The Antarctic challenge:
Wooden Boxes for terrains, temperatures
and transportation

with Professor Michael Ashley, UNSW

Every year since 2008 the Antarctic astronomy group at the University of New South Wales has been using Silverwater Box containers to ship a tonne or two of equipment to and from Antarctica.

Antarctica PLATO-A Observatory

The journey is a long and hazardous one. It starts at the University of New South Wales in Sydney where the wooden boxes are loaded onto a truck for transport across Australia to Fremantle where they meet a Chinese icebreaker on its way from Shanghai to Antarctica.

Chinese icebreaker Xue Long

(above) Silverwater Box wooden box being loaded onto the Chinese icebreaker Xue Long, in Fremantle, for the trip to Antarctica

The icebreaker braves the Southern Ocean and the roaring 40s, sometimes listing as far as 45° from the vertical due to the giant waves. Upon arrival in Antarctica a week later, the boxes are taken by helicopter a few tens of kilometres inland where they are loaded onto sleds for a two-week 1200 km tractor traverse to the highest point on the Antarctic Plateau: the Chinese Kunlun Station at Dome A. The tractor traverse is particularly punishing since the snow often consists of Sastrugi – icy ridges perhaps half a metre high which can shake everything to pieces.

Chinese icebreaker Xue Long

(above) A top view of a diesel engine mounted on the Silverwater Box sled, inside a Silverwater Box wooden container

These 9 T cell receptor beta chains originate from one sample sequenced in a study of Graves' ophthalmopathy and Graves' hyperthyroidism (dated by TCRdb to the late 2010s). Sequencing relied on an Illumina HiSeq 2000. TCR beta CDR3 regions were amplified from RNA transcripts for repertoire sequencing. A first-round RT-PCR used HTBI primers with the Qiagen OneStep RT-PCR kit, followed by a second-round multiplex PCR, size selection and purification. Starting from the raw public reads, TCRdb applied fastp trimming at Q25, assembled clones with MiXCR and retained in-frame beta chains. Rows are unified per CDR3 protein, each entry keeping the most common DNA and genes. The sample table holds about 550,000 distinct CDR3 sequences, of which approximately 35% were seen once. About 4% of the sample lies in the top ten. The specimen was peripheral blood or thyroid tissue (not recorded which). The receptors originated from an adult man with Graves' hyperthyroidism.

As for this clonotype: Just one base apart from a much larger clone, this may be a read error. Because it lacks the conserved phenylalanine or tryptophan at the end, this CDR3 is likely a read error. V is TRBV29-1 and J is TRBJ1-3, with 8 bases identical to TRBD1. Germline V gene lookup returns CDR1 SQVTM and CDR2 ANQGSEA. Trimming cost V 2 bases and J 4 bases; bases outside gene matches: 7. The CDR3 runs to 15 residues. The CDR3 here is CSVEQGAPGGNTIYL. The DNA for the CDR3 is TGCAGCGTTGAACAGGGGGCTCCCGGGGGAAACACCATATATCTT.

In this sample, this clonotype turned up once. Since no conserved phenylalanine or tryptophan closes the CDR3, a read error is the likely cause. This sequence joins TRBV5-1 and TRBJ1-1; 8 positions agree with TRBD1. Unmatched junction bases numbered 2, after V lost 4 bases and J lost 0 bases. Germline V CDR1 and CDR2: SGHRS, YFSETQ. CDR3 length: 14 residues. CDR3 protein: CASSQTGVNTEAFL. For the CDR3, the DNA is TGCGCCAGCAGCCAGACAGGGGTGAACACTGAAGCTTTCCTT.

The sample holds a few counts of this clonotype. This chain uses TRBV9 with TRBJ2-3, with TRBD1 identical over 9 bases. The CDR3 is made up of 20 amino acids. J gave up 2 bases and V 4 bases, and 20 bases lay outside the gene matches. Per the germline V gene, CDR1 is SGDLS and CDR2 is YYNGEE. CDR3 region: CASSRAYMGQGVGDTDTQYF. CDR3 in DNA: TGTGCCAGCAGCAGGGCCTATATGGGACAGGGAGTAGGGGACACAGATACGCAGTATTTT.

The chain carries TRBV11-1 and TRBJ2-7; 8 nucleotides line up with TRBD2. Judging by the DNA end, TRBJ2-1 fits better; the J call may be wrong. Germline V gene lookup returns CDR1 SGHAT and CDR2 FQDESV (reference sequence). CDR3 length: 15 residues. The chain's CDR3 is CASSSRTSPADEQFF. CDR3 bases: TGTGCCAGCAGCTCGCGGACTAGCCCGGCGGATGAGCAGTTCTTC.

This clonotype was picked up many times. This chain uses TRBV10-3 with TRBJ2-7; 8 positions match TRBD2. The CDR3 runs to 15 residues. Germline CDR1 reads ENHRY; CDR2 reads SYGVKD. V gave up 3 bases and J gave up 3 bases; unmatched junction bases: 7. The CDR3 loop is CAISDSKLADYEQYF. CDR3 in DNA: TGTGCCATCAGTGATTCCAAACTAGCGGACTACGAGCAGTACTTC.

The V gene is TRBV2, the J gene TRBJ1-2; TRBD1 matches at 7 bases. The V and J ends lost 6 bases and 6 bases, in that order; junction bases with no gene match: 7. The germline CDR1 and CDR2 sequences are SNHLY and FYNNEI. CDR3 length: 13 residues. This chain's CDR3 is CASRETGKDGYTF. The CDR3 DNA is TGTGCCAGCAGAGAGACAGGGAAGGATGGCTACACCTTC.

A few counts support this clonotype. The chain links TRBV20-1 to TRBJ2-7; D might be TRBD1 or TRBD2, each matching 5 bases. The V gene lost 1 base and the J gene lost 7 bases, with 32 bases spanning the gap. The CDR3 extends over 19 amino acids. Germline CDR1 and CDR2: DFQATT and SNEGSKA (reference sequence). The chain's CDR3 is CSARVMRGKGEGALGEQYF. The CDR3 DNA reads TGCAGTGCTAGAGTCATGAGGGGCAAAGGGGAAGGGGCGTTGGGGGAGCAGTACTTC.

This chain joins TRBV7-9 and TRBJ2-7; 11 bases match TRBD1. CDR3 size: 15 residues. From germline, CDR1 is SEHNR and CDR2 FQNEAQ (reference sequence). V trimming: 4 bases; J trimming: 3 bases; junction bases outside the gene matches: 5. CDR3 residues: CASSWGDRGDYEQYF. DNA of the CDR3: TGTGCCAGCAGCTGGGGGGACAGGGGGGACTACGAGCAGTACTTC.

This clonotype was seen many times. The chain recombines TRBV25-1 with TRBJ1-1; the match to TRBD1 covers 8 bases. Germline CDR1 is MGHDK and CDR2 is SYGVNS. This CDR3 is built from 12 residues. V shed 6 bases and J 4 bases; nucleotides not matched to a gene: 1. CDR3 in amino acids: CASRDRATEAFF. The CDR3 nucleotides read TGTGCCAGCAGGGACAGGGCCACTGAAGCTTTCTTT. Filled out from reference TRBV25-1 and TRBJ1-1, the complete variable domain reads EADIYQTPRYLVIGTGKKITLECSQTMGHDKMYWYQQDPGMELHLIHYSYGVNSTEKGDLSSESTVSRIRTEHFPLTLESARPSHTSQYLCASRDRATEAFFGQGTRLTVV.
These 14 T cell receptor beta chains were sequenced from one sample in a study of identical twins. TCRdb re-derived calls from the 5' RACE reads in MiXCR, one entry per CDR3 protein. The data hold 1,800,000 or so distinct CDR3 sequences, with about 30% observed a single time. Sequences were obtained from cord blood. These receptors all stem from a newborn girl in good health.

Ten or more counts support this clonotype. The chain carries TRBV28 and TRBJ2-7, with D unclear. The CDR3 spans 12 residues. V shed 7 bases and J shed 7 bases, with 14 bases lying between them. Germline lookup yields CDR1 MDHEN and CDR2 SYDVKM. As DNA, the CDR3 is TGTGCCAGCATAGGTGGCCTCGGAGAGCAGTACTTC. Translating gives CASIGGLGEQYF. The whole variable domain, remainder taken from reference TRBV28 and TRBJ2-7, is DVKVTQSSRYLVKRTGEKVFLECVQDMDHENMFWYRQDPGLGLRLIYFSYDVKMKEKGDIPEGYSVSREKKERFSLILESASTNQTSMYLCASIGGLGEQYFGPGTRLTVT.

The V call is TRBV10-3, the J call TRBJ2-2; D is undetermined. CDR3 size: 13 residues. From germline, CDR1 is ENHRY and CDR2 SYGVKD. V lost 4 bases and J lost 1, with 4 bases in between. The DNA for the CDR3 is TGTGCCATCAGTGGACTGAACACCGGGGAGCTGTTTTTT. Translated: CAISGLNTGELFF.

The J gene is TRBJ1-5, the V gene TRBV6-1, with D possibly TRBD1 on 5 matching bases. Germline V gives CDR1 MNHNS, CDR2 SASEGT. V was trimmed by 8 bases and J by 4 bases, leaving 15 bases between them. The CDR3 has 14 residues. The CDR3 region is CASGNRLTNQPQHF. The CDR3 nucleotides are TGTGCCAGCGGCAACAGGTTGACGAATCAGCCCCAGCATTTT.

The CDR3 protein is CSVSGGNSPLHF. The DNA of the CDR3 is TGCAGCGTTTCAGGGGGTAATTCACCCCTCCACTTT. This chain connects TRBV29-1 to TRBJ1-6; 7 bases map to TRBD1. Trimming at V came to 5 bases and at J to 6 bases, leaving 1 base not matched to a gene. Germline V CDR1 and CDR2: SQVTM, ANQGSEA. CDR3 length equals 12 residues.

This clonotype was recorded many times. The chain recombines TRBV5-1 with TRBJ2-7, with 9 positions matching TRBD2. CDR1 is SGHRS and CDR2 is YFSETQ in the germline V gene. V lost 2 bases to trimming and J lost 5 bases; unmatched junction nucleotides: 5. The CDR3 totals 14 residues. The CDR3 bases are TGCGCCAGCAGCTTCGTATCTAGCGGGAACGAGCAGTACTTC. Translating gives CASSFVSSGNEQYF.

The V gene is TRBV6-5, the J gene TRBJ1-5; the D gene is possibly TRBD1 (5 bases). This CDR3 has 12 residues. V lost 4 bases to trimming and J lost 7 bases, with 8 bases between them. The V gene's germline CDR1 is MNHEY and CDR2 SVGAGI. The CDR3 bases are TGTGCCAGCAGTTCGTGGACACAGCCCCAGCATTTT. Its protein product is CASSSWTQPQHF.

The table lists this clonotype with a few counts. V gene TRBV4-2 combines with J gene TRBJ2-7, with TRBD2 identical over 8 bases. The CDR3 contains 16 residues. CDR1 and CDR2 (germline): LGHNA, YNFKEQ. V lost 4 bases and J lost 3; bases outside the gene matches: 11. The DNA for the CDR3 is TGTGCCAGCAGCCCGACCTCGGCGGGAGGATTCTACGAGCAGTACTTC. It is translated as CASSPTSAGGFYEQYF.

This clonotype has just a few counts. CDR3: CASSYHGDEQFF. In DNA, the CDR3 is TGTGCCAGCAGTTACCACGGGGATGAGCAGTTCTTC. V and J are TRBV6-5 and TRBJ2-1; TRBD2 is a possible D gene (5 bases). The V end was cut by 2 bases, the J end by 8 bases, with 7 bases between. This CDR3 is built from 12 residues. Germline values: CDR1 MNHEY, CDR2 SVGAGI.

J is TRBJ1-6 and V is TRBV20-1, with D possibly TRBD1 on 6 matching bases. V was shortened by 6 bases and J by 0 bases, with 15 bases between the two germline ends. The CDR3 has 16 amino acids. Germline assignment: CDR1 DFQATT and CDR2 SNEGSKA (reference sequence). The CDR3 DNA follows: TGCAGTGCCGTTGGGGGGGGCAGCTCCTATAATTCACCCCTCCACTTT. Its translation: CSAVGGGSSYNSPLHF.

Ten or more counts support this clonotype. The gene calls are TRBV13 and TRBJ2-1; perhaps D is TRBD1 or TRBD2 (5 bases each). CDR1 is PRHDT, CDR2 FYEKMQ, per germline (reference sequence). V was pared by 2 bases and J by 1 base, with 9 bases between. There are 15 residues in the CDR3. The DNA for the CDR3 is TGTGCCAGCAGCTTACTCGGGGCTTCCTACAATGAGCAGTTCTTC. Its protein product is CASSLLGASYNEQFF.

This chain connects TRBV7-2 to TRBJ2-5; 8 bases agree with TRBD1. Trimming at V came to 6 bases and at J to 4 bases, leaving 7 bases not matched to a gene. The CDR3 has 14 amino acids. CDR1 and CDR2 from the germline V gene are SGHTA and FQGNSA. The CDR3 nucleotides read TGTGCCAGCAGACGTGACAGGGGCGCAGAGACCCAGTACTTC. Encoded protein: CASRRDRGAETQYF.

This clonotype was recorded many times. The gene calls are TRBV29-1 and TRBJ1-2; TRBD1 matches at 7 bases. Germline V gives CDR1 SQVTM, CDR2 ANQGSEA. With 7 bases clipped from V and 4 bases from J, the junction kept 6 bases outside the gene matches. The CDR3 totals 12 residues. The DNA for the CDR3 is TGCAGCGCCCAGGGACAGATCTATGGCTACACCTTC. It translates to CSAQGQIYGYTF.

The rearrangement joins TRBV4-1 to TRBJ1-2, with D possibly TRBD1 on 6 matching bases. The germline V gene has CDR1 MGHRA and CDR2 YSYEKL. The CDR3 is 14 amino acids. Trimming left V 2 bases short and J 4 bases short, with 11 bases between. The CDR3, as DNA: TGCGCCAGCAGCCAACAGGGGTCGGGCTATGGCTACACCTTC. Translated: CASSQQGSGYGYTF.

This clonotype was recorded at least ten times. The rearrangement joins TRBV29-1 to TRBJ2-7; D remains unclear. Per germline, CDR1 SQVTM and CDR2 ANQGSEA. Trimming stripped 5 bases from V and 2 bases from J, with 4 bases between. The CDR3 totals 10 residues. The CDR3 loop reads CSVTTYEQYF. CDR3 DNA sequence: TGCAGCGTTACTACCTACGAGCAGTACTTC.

Custom sleds for precious cargo

The cargo typically consists of astronomical experiments, electronics, computers, and five diesel engines. The engines are quite heavy (60kg) and awkward to manhandle, particularly in the conditions at Dome A where the pressure altitude is 4500 m and the summertime temperatures are between -30 and -40°C.

To make it easier for the people on site, Silverwater Box helped the UNSW team make a custom sled for each engine. This way, a single person can readily slide the engines across the snow for installation in the astronomical observatory's power module. The old engines are then sledded back to the timber shipping boxes and returned to Australia for servicing, following the same 1200 km tractor traverse, icebreaker trip across the Southern Ocean, and truck trip across Australia.

Silverwater Box meets the challenge

Professor Michael Ashley at the University of New South Wales said:

“We have found Silverwater Box to be a very helpful and reliable partner over many years now. Their boxes easily survive the trip to and from Antarctica. Silverwater Box has always quickly delivered a very strong and sturdy product made from export certified timber and with millimetre precision on the box dimensions. This level of performance means there is one less thing to worry about in conducting our research in Antarctica.”
loaded onto the ship

(above) Loading one of our wooden boxes onto the Shirase icebreaker in Fremantle, preparing for the trip to Antarctica

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